In the span of several hours, he threw some dazzling, elite-level passes, but also some critical interceptions that he'd assuredly love to have back. That being said, future Hall of Famer Charles Woodson, knows it's all part of the process for the Raiders young quarterback.

"Every experience that he goes through he's going to learn from it," Woodson said. "He's going to be able to grow as a player. The ceiling is very high for Derek. This is just one blip on the radar and he'll be fine going forward."

Khalil Mack: Defensive Beast

Defensive end, linebacker, it doesn't matter what you call him, as of late, Khalil Mack has been an absolute monster on the Raiders defense.

In the past four games, Mack has tallied 5 of his team-leading 9 sacks, and has been a force along the defensive line.

Sunday's game against the Chiefs held serve to that trend as Mack secured two sacks, in addition to his eight total tackles, two tackles for loss and three quarterback hits.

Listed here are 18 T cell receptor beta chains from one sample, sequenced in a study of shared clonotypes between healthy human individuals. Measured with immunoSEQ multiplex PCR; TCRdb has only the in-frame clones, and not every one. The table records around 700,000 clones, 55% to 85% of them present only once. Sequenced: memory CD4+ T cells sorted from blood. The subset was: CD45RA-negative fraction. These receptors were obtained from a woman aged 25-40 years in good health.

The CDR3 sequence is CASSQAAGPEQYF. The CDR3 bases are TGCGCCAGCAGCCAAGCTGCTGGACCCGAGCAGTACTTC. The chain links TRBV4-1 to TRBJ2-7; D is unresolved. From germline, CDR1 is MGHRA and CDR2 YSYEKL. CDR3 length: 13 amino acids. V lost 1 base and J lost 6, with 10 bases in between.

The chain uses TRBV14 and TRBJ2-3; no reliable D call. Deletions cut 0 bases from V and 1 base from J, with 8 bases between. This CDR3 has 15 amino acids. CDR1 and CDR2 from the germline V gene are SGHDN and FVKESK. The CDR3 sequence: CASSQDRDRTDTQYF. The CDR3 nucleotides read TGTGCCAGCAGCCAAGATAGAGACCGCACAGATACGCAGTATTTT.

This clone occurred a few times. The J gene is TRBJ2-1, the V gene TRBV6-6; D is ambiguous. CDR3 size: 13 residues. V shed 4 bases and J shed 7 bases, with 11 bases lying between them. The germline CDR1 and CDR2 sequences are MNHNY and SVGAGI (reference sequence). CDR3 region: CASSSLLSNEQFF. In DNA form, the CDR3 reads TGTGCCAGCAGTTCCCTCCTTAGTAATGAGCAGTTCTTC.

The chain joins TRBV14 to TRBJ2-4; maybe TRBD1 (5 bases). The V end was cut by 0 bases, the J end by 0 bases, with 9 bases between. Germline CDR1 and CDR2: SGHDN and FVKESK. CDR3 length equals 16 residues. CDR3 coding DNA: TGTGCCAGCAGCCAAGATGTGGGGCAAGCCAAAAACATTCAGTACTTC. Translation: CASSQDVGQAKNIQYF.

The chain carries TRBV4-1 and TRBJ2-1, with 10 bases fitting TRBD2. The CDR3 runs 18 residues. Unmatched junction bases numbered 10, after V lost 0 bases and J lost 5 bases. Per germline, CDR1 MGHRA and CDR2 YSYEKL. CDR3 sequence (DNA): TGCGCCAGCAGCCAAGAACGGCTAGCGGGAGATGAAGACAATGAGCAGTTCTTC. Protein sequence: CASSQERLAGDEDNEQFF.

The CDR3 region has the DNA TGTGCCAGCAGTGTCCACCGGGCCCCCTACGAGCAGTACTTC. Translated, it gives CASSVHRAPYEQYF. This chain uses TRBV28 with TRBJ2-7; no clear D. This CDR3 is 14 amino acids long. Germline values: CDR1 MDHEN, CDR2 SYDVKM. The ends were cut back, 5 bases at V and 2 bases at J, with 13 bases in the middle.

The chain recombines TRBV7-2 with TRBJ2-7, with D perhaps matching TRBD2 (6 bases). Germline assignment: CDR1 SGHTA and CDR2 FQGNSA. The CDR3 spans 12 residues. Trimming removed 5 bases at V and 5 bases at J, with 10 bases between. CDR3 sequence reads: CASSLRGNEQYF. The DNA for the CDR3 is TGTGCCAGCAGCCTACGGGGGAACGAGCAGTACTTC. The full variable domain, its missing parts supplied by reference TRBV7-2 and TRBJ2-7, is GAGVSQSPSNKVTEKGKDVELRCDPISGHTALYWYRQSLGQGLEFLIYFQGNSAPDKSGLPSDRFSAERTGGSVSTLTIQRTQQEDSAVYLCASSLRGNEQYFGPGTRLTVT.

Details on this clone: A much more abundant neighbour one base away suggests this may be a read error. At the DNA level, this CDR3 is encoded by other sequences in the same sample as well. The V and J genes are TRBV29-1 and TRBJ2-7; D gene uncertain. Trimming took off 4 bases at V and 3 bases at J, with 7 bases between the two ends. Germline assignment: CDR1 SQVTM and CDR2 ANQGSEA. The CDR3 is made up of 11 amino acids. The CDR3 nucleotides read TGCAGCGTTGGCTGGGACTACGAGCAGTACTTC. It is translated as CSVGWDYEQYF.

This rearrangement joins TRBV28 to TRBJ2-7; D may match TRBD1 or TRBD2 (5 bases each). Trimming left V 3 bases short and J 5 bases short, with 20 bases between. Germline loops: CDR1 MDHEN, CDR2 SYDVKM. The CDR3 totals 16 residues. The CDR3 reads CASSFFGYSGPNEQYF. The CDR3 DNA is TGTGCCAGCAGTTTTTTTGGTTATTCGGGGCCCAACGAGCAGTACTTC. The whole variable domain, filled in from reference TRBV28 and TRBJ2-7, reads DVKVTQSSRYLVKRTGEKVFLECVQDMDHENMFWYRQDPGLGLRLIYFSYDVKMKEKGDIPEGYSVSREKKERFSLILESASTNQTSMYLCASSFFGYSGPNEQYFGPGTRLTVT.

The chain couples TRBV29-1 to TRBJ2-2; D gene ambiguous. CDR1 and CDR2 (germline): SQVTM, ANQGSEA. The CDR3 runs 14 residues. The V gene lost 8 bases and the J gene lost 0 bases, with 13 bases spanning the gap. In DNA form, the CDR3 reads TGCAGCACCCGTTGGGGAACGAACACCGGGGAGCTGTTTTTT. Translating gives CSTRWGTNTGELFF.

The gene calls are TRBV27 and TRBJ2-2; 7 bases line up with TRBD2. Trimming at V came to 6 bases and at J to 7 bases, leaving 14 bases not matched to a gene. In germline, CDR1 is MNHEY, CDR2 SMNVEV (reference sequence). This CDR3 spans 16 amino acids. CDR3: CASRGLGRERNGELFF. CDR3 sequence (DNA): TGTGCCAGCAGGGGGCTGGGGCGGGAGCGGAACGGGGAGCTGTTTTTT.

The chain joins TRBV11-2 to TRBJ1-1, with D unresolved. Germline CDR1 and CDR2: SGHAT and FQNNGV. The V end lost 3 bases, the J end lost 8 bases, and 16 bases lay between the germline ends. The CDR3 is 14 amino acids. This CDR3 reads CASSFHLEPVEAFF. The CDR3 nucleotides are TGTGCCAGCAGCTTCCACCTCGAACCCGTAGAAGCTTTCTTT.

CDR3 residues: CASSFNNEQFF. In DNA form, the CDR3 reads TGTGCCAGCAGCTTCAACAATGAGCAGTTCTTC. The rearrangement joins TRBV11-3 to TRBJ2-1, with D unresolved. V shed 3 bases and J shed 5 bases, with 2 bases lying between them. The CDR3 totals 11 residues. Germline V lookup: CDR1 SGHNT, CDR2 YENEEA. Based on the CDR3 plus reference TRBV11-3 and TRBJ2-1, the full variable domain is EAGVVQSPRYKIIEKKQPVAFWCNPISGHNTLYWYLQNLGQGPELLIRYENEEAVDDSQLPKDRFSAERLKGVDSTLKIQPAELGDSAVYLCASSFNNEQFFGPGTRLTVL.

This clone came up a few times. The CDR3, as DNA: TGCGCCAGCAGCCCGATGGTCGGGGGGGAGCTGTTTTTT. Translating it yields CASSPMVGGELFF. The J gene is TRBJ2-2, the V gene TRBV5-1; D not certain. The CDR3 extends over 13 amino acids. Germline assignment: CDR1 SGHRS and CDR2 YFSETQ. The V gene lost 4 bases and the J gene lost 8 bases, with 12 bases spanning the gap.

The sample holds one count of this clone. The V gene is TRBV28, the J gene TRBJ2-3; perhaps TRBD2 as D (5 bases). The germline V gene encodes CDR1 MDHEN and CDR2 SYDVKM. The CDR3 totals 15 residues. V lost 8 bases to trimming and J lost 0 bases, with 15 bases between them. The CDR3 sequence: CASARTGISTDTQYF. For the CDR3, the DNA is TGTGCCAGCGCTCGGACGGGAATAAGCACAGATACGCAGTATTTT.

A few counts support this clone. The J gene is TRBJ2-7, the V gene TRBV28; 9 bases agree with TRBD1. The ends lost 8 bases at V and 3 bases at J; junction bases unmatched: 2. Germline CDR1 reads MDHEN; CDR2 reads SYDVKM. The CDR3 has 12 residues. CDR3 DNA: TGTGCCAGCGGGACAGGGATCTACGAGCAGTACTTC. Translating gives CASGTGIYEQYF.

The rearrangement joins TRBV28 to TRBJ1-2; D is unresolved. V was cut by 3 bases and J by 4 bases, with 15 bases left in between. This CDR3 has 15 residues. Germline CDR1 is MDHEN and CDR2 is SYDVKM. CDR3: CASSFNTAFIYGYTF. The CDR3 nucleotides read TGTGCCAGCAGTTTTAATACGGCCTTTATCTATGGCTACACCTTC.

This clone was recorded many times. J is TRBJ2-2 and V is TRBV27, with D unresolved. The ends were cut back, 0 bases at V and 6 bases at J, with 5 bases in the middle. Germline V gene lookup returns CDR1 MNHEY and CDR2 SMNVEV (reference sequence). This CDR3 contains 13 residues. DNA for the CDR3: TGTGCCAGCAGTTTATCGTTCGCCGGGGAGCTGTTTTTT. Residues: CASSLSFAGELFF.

He was active in the run game once again and the Chiefs seemingly had no answer for how to stop him.

The Raiders Beat Themselves Sunday

The Chiefs weren't spectacular Sunday in Oakland – a quick look at the final stat sheet shows evidence of that.

The Silver and Black managed to hold the Chiefs to just 89 yards on the ground and Alex Smith was unspectacular, throwing for just 162 yards, but in the end, combined with three late Raiders turnovers, it was enough to give Kansas City their sixth-consecutive win.

"I think today was just a classic situation of us beating ourselves and us not holding each other accountable for some of the mistakes that we made," cornerback TJ Carrie said. "Every game is going to come down to the fourth quarter, so everyone on that field has to play better; offensively, defensively, special teams."

While Sunday's game was far from a perfect effort, the Raiders led at halftime as well at the end of the quarter, but the aforementioned turnovers proved to be just too much to overcome.

Charles Woodson Just Keeps Impressing